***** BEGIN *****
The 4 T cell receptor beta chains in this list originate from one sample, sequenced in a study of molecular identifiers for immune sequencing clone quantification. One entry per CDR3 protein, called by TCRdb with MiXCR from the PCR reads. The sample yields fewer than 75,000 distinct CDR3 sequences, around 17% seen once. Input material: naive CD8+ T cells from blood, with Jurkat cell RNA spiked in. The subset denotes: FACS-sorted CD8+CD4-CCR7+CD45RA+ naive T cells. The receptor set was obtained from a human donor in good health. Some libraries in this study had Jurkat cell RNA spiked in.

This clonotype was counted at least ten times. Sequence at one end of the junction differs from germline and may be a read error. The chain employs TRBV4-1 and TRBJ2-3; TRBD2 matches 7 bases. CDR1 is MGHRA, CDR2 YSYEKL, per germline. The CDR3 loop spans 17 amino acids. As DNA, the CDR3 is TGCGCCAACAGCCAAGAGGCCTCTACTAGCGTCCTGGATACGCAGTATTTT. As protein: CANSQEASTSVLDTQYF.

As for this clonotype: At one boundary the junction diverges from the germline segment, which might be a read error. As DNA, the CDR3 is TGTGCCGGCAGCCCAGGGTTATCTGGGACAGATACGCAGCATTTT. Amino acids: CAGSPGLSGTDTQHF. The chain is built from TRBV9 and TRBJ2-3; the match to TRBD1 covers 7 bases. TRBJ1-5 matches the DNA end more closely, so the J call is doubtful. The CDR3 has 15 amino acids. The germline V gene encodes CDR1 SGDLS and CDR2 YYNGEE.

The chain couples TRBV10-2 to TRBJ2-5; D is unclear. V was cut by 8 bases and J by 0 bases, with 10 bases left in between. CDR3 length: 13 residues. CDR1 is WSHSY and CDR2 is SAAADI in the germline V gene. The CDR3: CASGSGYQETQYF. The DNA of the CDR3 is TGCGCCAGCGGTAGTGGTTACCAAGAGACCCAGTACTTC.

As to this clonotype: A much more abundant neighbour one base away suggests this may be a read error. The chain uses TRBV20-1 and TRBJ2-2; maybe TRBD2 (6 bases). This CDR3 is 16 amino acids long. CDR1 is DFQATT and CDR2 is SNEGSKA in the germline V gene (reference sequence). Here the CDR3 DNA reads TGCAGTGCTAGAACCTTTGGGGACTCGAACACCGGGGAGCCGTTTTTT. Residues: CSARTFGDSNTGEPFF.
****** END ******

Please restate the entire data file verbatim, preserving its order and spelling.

The 4 T cell receptor beta chains in this list originate from one sample, sequenced in a study of molecular identifiers for immune sequencing clone quantification. One entry per CDR3 protein, called by TCRdb with MiXCR from the PCR reads. The sample yields fewer than 75,000 distinct CDR3 sequences, around 17% seen once. Input material: naive CD8+ T cells from blood, with Jurkat cell RNA spiked in. The subset denotes: FACS-sorted CD8+CD4-CCR7+CD45RA+ naive T cells. The receptor set was obtained from a human donor in good health. Some libraries in this study had Jurkat cell RNA spiked in.

This clonotype was counted at least ten times. Sequence at one end of the junction differs from germline and may be a read error. The chain employs TRBV4-1 and TRBJ2-3; TRBD2 matches 7 bases. CDR1 is MGHRA, CDR2 YSYEKL, per germline. The CDR3 loop spans 17 amino acids. As DNA, the CDR3 is TGCGCCAACAGCCAAGAGGCCTCTACTAGCGTCCTGGATACGCAGTATTTT. As protein: CANSQEASTSVLDTQYF.

As for this clonotype: At one boundary the junction diverges from the germline segment, which might be a read error. As DNA, the CDR3 is TGTGCCGGCAGCCCAGGGTTATCTGGGACAGATACGCAGCATTTT. Amino acids: CAGSPGLSGTDTQHF. The chain is built from TRBV9 and TRBJ2-3; the match to TRBD1 covers 7 bases. TRBJ1-5 matches the DNA end more closely, so the J call is doubtful. The CDR3 has 15 amino acids. The germline V gene encodes CDR1 SGDLS and CDR2 YYNGEE.

The chain couples TRBV10-2 to TRBJ2-5; D is unclear. V was cut by 8 bases and J by 0 bases, with 10 bases left in between. CDR3 length: 13 residues. CDR1 is WSHSY and CDR2 is SAAADI in the germline V gene. The CDR3: CASGSGYQETQYF. The DNA of the CDR3 is TGCGCCAGCGGTAGTGGTTACCAAGAGACCCAGTACTTC.

As to this clonotype: A much more abundant neighbour one base away suggests this may be a read error. The chain uses TRBV20-1 and TRBJ2-2; maybe TRBD2 (6 bases). This CDR3 is 16 amino acids long. CDR1 is DFQATT and CDR2 is SNEGSKA in the germline V gene (reference sequence). Here the CDR3 DNA reads TGCAGTGCTAGAACCTTTGGGGACTCGAACACCGGGGAGCCGTTTTTT. Residues: CSARTFGDSNTGEPFF.